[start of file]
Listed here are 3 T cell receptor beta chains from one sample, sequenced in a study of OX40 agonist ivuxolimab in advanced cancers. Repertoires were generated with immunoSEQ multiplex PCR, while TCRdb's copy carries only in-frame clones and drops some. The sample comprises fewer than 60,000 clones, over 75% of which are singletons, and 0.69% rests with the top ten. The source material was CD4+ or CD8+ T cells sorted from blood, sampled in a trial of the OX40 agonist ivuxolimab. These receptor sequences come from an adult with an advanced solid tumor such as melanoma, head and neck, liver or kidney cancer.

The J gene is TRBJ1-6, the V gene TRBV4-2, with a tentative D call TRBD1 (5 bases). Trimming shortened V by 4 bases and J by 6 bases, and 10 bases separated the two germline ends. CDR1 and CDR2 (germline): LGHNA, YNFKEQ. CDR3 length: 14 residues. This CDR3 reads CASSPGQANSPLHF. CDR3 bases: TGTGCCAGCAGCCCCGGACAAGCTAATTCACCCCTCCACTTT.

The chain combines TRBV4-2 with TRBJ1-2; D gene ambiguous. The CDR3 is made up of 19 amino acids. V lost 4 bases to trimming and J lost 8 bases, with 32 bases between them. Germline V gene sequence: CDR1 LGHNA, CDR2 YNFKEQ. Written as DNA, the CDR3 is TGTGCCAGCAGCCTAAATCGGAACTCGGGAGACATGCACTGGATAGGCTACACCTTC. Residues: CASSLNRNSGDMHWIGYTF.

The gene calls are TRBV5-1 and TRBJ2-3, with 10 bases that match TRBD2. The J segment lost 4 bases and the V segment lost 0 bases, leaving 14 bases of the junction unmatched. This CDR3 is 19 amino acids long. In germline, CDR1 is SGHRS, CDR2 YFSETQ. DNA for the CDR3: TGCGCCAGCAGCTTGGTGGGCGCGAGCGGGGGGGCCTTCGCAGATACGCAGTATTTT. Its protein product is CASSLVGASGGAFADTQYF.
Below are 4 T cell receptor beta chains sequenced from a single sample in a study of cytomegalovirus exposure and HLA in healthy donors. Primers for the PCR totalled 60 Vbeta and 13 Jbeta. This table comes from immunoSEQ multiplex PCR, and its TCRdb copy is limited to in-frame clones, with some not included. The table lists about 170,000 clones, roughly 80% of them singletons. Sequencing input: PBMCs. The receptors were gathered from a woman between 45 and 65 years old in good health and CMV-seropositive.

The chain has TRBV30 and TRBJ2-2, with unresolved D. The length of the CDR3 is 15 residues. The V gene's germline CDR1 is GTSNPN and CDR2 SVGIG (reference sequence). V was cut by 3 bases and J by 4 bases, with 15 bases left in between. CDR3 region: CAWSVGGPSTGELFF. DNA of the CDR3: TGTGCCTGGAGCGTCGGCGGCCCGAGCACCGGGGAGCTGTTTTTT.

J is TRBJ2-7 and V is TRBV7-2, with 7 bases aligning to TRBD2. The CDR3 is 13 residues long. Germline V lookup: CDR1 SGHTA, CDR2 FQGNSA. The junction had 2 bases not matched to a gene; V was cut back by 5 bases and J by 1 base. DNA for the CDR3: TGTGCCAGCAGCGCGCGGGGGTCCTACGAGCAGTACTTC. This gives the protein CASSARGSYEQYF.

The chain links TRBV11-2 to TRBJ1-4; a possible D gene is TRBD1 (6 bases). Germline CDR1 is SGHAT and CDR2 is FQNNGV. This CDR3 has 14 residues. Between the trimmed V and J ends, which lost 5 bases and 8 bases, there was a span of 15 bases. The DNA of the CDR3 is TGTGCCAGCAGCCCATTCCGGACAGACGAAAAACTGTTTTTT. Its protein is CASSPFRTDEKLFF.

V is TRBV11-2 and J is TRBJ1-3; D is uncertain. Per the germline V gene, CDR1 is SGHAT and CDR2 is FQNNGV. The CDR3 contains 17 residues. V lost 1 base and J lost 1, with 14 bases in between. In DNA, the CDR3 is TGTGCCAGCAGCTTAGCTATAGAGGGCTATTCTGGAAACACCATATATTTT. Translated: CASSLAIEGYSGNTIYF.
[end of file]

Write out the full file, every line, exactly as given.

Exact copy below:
Listed here are 3 T cell receptor beta chains from one sample, sequenced in a study of OX40 agonist ivuxolimab in advanced cancers. Repertoires were generated with immunoSEQ multiplex PCR, while TCRdb's copy carries only in-frame clones and drops some. The sample comprises fewer than 60,000 clones, over 75% of which are singletons, and 0.69% rests with the top ten. The source material was CD4+ or CD8+ T cells sorted from blood, sampled in a trial of the OX40 agonist ivuxolimab. These receptor sequences come from an adult with an advanced solid tumor such as melanoma, head and neck, liver or kidney cancer.

The J gene is TRBJ1-6, the V gene TRBV4-2, with a tentative D call TRBD1 (5 bases). Trimming shortened V by 4 bases and J by 6 bases, and 10 bases separated the two germline ends. CDR1 and CDR2 (germline): LGHNA, YNFKEQ. CDR3 length: 14 residues. This CDR3 reads CASSPGQANSPLHF. CDR3 bases: TGTGCCAGCAGCCCCGGACAAGCTAATTCACCCCTCCACTTT.

The chain combines TRBV4-2 with TRBJ1-2; D gene ambiguous. The CDR3 is made up of 19 amino acids. V lost 4 bases to trimming and J lost 8 bases, with 32 bases between them. Germline V gene sequence: CDR1 LGHNA, CDR2 YNFKEQ. Written as DNA, the CDR3 is TGTGCCAGCAGCCTAAATCGGAACTCGGGAGACATGCACTGGATAGGCTACACCTTC. Residues: CASSLNRNSGDMHWIGYTF.

The gene calls are TRBV5-1 and TRBJ2-3, with 10 bases that match TRBD2. The J segment lost 4 bases and the V segment lost 0 bases, leaving 14 bases of the junction unmatched. This CDR3 is 19 amino acids long. In germline, CDR1 is SGHRS, CDR2 YFSETQ. DNA for the CDR3: TGCGCCAGCAGCTTGGTGGGCGCGAGCGGGGGGGCCTTCGCAGATACGCAGTATTTT. Its protein product is CASSLVGASGGAFADTQYF.
Below are 4 T cell receptor beta chains sequenced from a single sample in a study of cytomegalovirus exposure and HLA in healthy donors. Primers for the PCR totalled 60 Vbeta and 13 Jbeta. This table comes from immunoSEQ multiplex PCR, and its TCRdb copy is limited to in-frame clones, with some not included. The table lists about 170,000 clones, roughly 80% of them singletons. Sequencing input: PBMCs. The receptors were gathered from a woman between 45 and 65 years old in good health and CMV-seropositive.

The chain has TRBV30 and TRBJ2-2, with unresolved D. The length of the CDR3 is 15 residues. The V gene's germline CDR1 is GTSNPN and CDR2 SVGIG (reference sequence). V was cut by 3 bases and J by 4 bases, with 15 bases left in between. CDR3 region: CAWSVGGPSTGELFF. DNA of the CDR3: TGTGCCTGGAGCGTCGGCGGCCCGAGCACCGGGGAGCTGTTTTTT.

J is TRBJ2-7 and V is TRBV7-2, with 7 bases aligning to TRBD2. The CDR3 is 13 residues long. Germline V lookup: CDR1 SGHTA, CDR2 FQGNSA. The junction had 2 bases not matched to a gene; V was cut back by 5 bases and J by 1 base. DNA for the CDR3: TGTGCCAGCAGCGCGCGGGGGTCCTACGAGCAGTACTTC. This gives the protein CASSARGSYEQYF.

The chain links TRBV11-2 to TRBJ1-4; a possible D gene is TRBD1 (6 bases). Germline CDR1 is SGHAT and CDR2 is FQNNGV. This CDR3 has 14 residues. Between the trimmed V and J ends, which lost 5 bases and 8 bases, there was a span of 15 bases. The DNA of the CDR3 is TGTGCCAGCAGCCCATTCCGGACAGACGAAAAACTGTTTTTT. Its protein is CASSPFRTDEKLFF.

V is TRBV11-2 and J is TRBJ1-3; D is uncertain. Per the germline V gene, CDR1 is SGHAT and CDR2 is FQNNGV. The CDR3 contains 17 residues. V lost 1 base and J lost 1, with 14 bases in between. In DNA, the CDR3 is TGTGCCAGCAGCTTAGCTATAGAGGGCTATTCTGGAAACACCATATATTTT. Translated: CASSLAIEGYSGNTIYF.